The bill also rejects the proposed elimination of the Food for Peace and McGovern-Dole programs. It provides $1.85 billion for Food for Peace and $235 million for McGovern-Dole. These programs send American commodities all over the world to address global hunger and are an essential tool for diplomacy.

The bill fully funds the Supplemental & Nutrition Assistance Program (SNAP) and Women, Infants & Children programs to meet expected participation in fiscal 2020. The bill includes a $2 billion increase in the SNAP reserve fund, which was requested by 86 members, a quarter of whom made it their number-one priority.

The bill adds $1 million in new funding for the new SNAP milk incentive program, which will allow participants to purchase more milk with SNAP benefits, enhancing their diet with milk’s nine essential nutrients. Improving SNAP participants’ access to milk through incentives empowers families to make nutritious choices, helping them support a healthy lifestyle and reduce the risk of disease. The 2018 farm bill authorized the creation of the Healthy Fluid Milk Incentives Projects program, but funding for the program had to be provided by the annual appropriations bills, and the International Dairy Foods Assn. said a statement it is glad to see that it was.

For the Food & Drug Administration, the bill provides $3.26 billion in discretionary funding, which is $185 million above the fiscal 2019 level. Increased funding is dedicated to fighting rare cancers, laying the foundation for more efficient generic drug reviews, improving response to foodborne illness outbreaks and continued implementation of the Food Safety Modernization Act.

The legislation includes $1.05 billion for food safety and inspection programs. These mandatory inspection activities help ensure the safety and productivity of the country’s meat and poultry industry and keep safe, healthy food on American tables. The funding provided will maintain nearly 8,800 frontline inspection personnel for meat, poultry and egg products at more than 6,400 facilities across the country.

The legislation invests more than $680 million in the expansion of broadband service to provide economic development opportunities and improved education and health care services. These significant investments in broadband reflect a commitment to enabling Americans in rural communities to access digital tools necessary to improve health, educational and economic outcomes.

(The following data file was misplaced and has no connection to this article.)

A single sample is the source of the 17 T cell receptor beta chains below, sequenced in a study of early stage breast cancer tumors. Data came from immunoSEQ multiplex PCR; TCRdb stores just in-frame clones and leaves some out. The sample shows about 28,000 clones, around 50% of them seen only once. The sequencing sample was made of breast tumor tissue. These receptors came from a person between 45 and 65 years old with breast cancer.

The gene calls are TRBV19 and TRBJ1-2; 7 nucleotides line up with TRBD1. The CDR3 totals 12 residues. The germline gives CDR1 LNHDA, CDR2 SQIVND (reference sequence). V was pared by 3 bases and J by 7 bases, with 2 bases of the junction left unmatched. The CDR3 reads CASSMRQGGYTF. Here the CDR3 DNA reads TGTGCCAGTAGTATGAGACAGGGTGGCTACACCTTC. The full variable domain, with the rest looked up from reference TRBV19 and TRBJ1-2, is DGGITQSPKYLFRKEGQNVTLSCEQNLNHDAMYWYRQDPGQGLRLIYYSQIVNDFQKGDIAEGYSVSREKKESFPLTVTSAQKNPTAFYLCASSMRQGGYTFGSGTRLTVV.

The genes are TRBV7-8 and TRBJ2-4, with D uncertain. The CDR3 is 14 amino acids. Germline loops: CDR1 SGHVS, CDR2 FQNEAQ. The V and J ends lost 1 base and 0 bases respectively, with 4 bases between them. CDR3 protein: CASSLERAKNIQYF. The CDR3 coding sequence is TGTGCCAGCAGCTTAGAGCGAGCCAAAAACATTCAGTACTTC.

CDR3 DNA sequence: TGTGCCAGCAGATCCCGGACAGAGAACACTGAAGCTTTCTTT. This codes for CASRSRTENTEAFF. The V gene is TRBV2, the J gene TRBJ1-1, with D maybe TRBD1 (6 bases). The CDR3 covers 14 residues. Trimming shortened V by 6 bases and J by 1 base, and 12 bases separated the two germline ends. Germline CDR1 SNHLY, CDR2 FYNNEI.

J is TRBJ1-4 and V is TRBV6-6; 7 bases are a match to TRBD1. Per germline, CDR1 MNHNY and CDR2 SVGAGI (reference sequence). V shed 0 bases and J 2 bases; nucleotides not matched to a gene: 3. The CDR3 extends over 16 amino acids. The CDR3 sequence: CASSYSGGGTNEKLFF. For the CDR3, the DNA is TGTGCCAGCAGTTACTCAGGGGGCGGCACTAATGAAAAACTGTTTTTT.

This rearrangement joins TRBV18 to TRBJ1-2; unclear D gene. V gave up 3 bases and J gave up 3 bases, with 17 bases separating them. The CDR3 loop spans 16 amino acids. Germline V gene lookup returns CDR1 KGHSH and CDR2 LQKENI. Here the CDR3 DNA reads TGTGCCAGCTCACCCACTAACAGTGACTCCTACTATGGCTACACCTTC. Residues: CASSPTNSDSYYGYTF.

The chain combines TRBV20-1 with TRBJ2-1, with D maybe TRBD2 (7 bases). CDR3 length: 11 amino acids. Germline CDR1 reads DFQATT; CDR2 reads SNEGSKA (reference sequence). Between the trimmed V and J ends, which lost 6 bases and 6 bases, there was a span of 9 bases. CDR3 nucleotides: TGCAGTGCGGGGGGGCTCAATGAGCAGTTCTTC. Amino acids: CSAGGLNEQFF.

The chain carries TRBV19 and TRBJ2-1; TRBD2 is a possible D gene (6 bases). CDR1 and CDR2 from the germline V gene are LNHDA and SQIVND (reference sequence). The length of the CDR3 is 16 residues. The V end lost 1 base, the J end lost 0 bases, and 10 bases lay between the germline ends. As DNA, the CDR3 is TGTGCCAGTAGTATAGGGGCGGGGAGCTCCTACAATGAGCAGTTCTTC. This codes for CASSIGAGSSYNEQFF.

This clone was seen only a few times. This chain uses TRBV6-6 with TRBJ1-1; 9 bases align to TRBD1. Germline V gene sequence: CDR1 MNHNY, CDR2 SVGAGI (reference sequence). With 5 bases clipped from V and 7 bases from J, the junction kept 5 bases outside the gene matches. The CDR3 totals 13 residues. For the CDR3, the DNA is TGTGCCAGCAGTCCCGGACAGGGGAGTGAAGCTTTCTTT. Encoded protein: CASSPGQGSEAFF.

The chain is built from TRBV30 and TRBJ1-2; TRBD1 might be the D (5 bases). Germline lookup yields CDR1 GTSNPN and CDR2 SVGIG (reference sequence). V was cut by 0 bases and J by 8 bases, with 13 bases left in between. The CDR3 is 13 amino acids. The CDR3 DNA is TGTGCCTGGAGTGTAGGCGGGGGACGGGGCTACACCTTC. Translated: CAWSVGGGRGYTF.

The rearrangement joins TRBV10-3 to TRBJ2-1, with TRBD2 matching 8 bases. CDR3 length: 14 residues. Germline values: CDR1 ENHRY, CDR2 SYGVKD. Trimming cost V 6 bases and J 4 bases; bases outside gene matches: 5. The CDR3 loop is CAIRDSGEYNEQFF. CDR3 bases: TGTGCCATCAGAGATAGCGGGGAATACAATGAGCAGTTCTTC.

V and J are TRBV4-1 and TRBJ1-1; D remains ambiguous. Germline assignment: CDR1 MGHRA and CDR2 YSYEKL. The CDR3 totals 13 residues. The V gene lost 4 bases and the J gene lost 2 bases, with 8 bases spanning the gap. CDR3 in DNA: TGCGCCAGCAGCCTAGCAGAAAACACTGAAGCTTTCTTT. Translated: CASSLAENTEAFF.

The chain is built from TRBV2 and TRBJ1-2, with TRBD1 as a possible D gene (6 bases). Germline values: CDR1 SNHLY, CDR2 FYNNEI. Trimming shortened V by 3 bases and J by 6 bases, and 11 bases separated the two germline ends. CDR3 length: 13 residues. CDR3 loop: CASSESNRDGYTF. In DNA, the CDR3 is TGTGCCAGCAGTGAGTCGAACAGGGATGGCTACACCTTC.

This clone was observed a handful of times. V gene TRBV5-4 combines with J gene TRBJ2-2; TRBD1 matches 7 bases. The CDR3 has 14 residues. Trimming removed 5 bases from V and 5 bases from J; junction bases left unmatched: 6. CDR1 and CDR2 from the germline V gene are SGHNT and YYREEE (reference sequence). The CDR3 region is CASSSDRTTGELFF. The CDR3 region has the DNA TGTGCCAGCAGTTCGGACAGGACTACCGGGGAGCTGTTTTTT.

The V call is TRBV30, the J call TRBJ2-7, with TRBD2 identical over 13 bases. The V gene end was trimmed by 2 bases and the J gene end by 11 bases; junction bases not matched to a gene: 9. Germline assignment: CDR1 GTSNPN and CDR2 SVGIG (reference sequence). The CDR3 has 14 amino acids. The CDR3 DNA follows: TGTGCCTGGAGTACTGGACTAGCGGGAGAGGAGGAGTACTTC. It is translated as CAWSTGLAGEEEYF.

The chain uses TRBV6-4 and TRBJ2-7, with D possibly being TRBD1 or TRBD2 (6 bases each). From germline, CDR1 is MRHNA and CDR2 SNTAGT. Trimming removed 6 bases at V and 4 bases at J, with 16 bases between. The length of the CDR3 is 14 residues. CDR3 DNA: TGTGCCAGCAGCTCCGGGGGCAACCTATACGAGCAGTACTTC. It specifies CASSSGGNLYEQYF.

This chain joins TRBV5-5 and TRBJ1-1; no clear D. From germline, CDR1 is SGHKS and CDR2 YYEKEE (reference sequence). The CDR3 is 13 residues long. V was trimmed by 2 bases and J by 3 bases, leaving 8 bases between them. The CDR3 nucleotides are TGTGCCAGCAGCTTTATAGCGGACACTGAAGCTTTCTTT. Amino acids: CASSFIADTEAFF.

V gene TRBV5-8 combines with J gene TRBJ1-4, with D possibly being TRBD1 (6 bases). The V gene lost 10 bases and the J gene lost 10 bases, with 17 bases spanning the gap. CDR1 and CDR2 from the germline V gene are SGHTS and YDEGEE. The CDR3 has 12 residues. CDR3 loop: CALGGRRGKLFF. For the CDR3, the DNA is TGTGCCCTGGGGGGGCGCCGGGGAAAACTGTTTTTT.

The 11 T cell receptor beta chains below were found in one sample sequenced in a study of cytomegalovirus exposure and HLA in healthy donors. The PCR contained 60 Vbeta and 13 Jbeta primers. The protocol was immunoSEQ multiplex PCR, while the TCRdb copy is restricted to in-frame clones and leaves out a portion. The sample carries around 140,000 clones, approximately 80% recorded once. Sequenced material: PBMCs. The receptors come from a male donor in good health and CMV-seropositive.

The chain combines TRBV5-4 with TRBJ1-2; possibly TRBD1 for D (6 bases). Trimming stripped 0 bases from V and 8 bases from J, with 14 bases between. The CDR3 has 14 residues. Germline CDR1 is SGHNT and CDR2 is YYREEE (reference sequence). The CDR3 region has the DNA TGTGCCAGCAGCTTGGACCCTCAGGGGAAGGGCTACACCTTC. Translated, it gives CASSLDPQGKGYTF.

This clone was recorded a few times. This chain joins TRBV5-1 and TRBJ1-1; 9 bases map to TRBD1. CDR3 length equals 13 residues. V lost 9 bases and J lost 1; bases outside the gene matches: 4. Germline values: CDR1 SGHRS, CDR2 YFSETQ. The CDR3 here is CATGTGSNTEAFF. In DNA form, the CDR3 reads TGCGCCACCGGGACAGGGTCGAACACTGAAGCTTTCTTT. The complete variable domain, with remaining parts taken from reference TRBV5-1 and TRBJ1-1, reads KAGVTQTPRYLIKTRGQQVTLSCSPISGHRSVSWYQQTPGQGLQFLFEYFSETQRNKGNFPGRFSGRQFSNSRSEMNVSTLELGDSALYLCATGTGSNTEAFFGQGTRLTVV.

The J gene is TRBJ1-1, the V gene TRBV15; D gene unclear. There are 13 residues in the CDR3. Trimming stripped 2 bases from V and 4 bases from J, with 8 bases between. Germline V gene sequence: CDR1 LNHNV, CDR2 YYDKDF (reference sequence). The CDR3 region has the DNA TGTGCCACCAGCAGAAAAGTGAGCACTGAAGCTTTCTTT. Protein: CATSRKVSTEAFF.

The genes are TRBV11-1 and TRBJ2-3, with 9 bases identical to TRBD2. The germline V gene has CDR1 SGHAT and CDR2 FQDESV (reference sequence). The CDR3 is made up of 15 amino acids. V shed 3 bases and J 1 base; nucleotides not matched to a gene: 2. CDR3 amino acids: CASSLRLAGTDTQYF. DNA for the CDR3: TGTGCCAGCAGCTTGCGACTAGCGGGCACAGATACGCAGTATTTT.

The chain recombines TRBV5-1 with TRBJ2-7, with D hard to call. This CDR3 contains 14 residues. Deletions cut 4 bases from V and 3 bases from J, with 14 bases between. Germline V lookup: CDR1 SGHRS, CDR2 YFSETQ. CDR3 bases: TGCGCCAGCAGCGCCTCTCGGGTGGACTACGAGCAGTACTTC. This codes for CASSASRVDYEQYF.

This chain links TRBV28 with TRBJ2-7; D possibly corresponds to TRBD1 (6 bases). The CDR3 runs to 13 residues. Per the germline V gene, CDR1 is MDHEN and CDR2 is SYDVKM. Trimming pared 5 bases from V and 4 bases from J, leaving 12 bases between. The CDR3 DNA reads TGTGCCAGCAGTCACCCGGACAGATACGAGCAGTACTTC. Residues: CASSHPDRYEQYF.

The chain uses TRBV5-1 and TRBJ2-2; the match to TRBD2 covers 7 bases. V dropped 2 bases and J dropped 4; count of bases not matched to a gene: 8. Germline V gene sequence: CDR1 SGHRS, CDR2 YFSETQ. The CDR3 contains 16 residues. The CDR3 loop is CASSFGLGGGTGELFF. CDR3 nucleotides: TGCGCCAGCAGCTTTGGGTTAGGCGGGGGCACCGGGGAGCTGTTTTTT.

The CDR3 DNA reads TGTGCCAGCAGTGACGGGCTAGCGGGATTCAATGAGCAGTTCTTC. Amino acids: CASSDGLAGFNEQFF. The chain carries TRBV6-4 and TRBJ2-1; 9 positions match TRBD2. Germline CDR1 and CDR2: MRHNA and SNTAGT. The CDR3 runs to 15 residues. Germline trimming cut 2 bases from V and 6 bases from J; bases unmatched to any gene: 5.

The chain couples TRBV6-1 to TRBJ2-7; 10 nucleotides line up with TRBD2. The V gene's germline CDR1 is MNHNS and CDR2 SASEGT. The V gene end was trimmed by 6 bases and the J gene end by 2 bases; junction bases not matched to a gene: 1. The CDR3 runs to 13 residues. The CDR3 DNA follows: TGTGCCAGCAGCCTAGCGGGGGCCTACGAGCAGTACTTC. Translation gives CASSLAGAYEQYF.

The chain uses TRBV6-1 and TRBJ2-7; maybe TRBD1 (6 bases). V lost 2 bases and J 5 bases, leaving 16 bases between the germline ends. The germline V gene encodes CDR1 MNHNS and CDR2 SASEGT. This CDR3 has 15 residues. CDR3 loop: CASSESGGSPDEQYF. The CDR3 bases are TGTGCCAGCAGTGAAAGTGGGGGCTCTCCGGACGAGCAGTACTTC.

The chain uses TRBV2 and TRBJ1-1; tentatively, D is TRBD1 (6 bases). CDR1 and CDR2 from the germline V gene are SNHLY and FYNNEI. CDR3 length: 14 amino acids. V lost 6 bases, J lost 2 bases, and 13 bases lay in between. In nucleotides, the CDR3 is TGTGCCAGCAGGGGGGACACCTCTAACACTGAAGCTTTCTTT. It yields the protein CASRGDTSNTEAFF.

The bill funds the Commodity Futures Trading Commission at $315 million -- “a necessary and overdue increase,” Bishop said.

About the Author(s)

Jacqui Fatka

Policy editor, Farm Futures

Jacqui Fatka grew up on a diversified livestock and grain farm in southwest Iowa and graduated from Iowa State University with a bachelor’s degree in journalism and mass communications, with a minor in agriculture education, in 2003. She’s been writing for agricultural audiences ever since. In college, she interned with Wallaces Farmer and cultivated her love of ag policy during an internship with the Iowa Pork Producers Association, working in Sen. Chuck Grassley’s Capitol Hill press office. In 2003, she started full time for Farm Progress companies’ state and regional publications as the e-content editor, and became Farm Futures’ policy editor in 2004. A few years later, she began covering grain and biofuels markets for the weekly newspaper Feedstuffs. As the current policy editor for Farm Progress, she covers the ongoing developments in ag policy, trade, regulations and court rulings. Fatka also serves as the interim executive secretary-treasurer for the North American Agricultural Journalists. She lives on a small acreage in central Ohio with her husband and three children.

Subscribe to Our Newsletters
Feedstuffs is the news source for animal agriculture

You May Also Like